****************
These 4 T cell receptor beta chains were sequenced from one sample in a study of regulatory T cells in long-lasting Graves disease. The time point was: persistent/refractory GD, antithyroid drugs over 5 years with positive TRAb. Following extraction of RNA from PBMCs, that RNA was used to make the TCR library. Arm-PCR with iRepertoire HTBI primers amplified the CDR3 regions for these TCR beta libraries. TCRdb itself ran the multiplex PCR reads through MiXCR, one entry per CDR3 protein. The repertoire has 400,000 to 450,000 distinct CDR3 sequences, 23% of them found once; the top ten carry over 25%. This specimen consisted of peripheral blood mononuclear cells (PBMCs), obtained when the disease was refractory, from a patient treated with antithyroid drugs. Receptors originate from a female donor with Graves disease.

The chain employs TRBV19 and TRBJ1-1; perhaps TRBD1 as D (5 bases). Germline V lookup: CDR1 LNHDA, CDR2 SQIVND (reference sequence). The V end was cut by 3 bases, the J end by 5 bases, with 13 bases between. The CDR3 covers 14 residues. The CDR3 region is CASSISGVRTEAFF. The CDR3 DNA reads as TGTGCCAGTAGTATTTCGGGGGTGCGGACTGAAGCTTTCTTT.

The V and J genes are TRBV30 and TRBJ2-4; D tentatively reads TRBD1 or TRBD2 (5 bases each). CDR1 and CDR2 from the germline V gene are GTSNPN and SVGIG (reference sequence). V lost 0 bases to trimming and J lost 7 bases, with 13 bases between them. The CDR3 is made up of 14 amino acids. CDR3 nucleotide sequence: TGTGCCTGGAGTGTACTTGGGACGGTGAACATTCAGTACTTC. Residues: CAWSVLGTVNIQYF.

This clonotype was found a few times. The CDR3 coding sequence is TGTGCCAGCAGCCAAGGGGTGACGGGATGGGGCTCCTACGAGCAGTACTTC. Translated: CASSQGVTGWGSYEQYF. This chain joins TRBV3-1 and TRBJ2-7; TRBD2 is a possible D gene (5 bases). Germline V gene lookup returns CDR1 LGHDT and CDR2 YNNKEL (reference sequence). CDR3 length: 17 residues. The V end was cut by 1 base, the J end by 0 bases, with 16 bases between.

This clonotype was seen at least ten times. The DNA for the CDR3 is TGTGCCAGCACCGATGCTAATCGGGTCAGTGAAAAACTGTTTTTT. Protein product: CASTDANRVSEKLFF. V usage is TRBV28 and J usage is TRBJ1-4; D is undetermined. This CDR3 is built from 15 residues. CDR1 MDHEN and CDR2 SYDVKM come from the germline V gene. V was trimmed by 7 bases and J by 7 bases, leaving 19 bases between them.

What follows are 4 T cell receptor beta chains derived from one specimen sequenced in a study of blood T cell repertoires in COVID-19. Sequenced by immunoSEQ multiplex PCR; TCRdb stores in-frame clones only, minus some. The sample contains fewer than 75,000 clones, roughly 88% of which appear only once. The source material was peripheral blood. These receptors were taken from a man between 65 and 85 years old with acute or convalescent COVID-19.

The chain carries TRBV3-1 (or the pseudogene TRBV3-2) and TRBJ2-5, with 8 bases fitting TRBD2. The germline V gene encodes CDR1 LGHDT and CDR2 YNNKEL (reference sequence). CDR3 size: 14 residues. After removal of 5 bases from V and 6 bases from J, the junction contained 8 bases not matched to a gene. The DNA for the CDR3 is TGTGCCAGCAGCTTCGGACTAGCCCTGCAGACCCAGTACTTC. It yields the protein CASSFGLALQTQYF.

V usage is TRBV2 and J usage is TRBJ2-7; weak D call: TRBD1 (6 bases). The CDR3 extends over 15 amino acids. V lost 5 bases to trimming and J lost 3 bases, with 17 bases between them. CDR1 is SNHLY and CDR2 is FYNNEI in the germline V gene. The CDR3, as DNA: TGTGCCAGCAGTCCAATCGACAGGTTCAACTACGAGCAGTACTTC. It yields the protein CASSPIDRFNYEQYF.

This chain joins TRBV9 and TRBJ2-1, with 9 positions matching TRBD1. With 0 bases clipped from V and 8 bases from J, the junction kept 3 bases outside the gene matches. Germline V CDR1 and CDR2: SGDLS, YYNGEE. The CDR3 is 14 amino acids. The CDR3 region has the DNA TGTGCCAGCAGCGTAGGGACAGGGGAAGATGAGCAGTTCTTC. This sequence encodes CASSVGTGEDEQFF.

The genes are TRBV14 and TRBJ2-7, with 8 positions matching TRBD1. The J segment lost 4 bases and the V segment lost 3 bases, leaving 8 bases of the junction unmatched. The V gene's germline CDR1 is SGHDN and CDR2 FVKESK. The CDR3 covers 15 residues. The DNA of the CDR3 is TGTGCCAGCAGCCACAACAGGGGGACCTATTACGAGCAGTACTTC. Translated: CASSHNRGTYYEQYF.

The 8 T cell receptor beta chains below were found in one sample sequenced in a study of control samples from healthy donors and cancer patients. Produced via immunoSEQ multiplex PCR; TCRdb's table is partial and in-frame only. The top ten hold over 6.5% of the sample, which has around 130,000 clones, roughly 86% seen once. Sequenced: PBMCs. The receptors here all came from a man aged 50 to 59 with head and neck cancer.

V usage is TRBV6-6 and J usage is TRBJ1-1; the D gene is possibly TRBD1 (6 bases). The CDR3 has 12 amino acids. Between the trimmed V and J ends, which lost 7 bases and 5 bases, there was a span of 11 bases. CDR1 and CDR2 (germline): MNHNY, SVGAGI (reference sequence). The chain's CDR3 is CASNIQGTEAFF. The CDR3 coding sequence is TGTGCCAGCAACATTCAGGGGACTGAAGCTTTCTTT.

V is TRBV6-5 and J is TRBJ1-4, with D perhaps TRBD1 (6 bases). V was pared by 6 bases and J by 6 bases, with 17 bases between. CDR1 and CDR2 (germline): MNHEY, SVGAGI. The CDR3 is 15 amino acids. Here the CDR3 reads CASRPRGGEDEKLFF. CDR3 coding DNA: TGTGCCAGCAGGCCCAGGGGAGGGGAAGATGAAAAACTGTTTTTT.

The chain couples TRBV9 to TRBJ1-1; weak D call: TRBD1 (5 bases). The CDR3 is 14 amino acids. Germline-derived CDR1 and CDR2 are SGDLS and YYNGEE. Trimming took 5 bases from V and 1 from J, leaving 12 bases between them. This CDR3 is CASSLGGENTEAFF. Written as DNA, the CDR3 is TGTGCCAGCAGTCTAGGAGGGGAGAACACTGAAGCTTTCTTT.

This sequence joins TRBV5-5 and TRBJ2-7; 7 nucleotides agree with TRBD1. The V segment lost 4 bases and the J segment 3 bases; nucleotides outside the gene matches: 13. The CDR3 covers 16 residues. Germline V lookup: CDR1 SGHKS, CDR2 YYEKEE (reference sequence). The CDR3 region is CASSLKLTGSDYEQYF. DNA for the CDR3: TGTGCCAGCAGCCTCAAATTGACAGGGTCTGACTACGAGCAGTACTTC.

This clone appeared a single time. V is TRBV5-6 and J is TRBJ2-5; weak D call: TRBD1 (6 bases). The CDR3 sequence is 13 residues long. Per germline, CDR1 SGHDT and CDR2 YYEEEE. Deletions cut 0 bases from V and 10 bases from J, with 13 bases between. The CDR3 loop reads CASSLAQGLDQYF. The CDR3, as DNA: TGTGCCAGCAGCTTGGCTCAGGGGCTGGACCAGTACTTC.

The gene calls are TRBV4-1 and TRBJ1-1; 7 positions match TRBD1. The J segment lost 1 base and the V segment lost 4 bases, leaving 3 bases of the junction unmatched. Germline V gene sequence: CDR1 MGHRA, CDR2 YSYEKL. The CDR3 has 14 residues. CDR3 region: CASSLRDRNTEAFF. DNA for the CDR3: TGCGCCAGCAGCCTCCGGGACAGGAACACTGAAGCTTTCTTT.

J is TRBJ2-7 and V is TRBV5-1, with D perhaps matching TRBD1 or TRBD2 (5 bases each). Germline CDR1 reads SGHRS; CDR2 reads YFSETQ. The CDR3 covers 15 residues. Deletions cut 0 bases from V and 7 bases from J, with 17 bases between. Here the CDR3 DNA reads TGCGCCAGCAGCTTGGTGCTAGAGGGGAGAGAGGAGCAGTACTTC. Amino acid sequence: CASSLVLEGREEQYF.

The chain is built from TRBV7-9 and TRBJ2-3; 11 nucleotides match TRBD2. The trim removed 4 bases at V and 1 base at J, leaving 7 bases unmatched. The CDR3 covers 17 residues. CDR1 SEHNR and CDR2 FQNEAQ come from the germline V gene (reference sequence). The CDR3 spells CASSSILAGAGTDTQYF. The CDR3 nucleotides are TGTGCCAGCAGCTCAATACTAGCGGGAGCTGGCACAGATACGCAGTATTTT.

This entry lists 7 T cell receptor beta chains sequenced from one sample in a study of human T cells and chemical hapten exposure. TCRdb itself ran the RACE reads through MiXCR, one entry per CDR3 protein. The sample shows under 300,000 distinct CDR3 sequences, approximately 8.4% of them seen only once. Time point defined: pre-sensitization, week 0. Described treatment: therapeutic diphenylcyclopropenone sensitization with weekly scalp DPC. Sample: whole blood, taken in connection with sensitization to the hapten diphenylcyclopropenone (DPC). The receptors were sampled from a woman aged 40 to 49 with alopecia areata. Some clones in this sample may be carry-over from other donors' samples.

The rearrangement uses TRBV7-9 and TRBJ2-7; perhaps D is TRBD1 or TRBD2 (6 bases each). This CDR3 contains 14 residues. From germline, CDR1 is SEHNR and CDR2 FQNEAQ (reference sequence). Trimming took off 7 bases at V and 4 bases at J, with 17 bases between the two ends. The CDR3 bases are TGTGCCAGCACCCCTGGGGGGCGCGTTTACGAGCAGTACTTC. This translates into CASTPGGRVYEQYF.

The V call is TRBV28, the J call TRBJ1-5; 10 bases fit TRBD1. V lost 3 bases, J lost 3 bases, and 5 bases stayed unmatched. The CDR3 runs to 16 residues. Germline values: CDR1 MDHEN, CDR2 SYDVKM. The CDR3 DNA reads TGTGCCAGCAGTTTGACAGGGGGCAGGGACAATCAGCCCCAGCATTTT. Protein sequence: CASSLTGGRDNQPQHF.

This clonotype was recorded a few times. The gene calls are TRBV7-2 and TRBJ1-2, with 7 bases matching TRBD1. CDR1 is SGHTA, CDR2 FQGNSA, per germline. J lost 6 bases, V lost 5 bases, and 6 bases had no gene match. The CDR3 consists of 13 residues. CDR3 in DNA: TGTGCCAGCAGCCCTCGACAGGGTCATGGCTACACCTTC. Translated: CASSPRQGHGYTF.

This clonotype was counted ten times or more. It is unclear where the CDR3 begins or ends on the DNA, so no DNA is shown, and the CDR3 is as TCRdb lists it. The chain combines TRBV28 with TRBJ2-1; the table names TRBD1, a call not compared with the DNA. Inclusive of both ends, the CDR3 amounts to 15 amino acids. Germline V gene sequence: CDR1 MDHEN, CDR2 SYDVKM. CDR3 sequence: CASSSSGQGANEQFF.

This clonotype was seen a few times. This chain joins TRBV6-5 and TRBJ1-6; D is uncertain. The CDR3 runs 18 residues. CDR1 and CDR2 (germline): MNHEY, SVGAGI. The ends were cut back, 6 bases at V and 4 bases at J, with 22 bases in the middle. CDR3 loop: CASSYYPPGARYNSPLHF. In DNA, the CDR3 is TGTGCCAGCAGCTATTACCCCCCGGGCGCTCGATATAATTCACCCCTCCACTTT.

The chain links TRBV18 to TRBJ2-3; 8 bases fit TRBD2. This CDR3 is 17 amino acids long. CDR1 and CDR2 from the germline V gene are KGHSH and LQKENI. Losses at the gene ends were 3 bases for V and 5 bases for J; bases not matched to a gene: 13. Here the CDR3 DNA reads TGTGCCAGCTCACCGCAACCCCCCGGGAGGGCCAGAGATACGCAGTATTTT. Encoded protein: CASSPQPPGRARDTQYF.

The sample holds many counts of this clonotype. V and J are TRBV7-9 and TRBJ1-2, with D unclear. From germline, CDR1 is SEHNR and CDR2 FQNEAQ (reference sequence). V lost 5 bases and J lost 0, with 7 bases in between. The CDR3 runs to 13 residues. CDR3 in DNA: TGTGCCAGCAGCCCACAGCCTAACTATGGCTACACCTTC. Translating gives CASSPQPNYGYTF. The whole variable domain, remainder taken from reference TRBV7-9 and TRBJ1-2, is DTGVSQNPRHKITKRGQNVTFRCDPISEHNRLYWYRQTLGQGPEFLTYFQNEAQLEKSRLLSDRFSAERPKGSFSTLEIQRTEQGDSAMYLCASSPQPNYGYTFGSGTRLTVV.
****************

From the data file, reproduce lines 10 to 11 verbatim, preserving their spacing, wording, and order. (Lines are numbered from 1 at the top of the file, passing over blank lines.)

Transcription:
The genes are TRBV14 and TRBJ2-7, with 8 positions matching TRBD1. The J segment lost 4 bases and the V segment lost 3 bases, leaving 8 bases of the junction unmatched. The V gene's germline CDR1 is SGHDN and CDR2 FVKESK. The CDR3 covers 15 residues. The DNA of the CDR3 is TGTGCCAGCAGCCACAACAGGGGGACCTATTACGAGCAGTACTTC. Translated: CASSHNRGTYYEQYF.

The 8 T cell receptor beta chains below were found in one sample sequenced in a study of control samples from healthy donors and cancer patients. Produced via immunoSEQ multiplex PCR; TCRdb's table is partial and in-frame only. The top ten hold over 6.5% of the sample, which has around 130,000 clones, roughly 86% seen once. Sequenced: PBMCs. The receptors here all came from a man aged 50 to 59 with head and neck cancer.